RandomState.zipf(a, size=None)

Draw samples from a Zipf distribution.

Samples are drawn from a Zipf distribution with specified parameter (a), where a > 1.

The zipf distribution (also known as the zeta distribution) is a continuous probability distribution that satisfies Zipf’s law, where the frequency of an item is inversely proportional to its rank in a frequency table.

Parameters :

a : float

parameter, > 1.

size : {tuple, int}

Output shape. If the given shape is, e.g., (m, n, k), then m * n * k samples are drawn.

Returns :

samples : {ndarray, scalar}

The returned samples are greater than or equal to one.

See also

probability density function, distribution or cumulative density function, etc.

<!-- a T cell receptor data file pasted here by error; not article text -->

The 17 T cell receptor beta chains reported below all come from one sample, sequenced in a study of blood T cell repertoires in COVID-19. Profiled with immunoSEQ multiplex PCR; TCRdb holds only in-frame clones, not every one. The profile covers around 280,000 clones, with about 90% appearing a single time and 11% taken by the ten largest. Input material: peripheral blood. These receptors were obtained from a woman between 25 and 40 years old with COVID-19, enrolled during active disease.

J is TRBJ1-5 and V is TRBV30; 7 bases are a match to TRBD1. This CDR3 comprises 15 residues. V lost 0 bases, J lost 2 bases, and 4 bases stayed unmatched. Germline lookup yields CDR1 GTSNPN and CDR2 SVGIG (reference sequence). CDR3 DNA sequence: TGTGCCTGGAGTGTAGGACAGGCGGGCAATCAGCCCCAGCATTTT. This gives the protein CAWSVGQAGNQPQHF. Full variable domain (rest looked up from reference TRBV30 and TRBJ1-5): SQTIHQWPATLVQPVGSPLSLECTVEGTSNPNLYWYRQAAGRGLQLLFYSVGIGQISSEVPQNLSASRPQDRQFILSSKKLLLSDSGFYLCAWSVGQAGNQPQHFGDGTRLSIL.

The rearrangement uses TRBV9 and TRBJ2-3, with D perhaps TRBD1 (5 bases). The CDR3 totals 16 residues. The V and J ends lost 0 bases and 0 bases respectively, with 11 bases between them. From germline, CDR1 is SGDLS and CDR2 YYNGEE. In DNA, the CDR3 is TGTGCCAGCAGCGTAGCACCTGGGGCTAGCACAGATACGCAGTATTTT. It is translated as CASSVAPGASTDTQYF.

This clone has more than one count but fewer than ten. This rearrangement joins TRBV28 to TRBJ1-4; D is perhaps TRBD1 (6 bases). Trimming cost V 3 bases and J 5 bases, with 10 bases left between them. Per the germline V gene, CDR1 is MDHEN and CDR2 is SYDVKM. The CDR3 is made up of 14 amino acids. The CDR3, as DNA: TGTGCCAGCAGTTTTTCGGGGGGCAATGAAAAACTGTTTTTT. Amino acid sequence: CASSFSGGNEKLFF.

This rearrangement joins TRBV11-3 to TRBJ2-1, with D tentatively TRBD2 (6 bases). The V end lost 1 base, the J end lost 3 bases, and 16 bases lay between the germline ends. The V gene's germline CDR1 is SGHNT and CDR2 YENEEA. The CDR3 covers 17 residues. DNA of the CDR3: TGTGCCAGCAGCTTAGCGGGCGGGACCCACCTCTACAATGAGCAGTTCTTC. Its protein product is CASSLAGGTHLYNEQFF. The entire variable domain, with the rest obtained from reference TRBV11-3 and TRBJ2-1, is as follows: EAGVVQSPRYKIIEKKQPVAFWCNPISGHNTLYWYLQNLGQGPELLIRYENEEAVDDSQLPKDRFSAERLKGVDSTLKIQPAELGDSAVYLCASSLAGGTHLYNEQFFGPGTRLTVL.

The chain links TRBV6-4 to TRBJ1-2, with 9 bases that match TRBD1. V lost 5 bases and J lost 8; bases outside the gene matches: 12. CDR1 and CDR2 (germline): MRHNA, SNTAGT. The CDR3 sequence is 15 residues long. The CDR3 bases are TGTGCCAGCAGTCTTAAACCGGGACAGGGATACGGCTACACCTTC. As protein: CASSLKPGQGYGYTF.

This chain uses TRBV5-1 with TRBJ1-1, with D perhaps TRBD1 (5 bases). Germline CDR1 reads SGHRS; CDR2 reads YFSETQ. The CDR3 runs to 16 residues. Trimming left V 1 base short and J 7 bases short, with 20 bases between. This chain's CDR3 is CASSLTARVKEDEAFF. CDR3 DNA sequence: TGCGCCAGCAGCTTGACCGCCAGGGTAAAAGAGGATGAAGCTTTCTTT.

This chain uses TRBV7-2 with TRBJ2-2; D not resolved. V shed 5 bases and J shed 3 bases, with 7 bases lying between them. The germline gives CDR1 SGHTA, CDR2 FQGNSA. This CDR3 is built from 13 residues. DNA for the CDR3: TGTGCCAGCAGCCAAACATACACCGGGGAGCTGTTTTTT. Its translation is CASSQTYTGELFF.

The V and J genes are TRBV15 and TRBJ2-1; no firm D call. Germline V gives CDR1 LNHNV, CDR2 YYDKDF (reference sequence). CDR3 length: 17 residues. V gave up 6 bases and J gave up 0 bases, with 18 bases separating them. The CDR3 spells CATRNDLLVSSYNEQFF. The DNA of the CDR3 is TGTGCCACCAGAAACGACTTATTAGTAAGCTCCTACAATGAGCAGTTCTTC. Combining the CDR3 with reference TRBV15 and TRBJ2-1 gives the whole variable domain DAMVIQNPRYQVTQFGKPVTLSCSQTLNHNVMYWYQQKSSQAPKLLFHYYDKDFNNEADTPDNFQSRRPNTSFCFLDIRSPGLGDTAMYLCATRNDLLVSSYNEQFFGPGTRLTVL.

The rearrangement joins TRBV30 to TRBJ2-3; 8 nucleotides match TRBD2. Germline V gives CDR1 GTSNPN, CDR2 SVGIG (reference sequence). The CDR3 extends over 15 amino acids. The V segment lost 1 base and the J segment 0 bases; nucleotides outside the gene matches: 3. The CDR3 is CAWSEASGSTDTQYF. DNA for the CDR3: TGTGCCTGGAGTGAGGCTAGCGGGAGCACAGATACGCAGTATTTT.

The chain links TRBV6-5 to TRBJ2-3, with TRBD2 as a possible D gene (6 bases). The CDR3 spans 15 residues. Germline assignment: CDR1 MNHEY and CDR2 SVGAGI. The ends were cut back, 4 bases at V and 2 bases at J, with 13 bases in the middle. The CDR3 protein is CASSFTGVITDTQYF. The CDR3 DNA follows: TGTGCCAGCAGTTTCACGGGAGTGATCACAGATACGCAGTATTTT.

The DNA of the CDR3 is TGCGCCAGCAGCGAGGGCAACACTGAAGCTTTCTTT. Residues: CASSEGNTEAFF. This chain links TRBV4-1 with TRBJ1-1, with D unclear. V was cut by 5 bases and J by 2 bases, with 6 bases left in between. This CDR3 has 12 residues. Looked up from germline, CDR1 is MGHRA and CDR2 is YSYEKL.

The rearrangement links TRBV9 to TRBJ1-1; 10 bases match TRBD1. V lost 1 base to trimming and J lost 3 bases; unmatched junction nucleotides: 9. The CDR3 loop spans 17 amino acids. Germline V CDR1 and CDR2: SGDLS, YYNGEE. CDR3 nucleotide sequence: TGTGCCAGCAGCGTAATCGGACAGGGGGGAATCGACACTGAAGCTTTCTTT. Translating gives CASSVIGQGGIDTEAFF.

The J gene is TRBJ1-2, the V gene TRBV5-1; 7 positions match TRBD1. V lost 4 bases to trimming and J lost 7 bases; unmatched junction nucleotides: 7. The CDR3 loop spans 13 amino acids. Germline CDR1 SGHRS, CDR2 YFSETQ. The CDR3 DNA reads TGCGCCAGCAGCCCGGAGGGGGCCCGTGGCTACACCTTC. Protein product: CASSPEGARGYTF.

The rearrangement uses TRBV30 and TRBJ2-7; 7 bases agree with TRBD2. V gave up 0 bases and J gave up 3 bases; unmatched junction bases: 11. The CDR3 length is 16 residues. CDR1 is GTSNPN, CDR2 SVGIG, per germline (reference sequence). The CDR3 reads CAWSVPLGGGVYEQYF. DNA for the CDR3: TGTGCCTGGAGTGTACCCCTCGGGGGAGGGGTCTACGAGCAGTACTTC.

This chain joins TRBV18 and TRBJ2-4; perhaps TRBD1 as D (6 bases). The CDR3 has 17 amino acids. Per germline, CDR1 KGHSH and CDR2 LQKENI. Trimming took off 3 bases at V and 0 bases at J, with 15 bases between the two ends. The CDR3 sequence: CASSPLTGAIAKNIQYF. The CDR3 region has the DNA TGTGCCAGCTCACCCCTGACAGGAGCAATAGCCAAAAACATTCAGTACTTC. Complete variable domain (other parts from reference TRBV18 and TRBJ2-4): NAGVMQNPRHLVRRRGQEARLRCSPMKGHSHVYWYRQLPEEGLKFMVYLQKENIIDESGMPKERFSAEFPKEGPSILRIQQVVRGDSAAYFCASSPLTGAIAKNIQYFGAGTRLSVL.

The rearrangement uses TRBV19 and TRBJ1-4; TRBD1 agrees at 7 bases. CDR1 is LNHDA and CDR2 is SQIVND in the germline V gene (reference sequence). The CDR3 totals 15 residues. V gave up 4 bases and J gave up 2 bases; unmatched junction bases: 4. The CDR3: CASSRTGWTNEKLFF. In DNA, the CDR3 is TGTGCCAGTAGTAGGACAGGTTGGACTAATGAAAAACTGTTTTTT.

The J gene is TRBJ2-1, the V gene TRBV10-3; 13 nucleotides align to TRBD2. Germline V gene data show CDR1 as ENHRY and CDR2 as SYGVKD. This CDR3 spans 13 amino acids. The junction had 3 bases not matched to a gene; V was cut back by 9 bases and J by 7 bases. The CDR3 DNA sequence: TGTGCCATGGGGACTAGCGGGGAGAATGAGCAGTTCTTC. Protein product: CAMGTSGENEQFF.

The probability density for the Zipf distribution is

p(x) = \frac{x^{-a}}{\zeta(a)},

where \zeta is the Riemann Zeta function.

Named after the American linguist George Kingsley Zipf, who noted that the frequency of any word in a sample of a language is inversely proportional to its rank in the frequency table.


[R220]Weisstein, Eric W. “Zipf Distribution.” From MathWorld–A Wolfram Web Resource.
[R221]Wikipedia, “Zeta distribution”,
[R222]Wikipedia, “Zipf’s Law”,
[R223]Zipf, George Kingsley (1932): Selected Studies of the Principle of Relative Frequency in Language. Cambridge (Mass.).


Draw samples from the distribution:

>>> a = 2. # parameter
>>> s = np.random.zipf(a, 1000)

Display the histogram of the samples, along with the probability density function:

>>> import matplotlib.pyplot as plt
>>> import scipy.special as sps
Truncate s values at 50 so plot is interesting
>>> count, bins, ignored = plt.hist(s[s<50], 50, normed=True)
>>> x = np.arange(1., 50.)
>>> y = x**(-a)/sps.zetac(a)
>>> plt.plot(x, y/max(y), linewidth=2, color='r')

(Source code, png, pdf)


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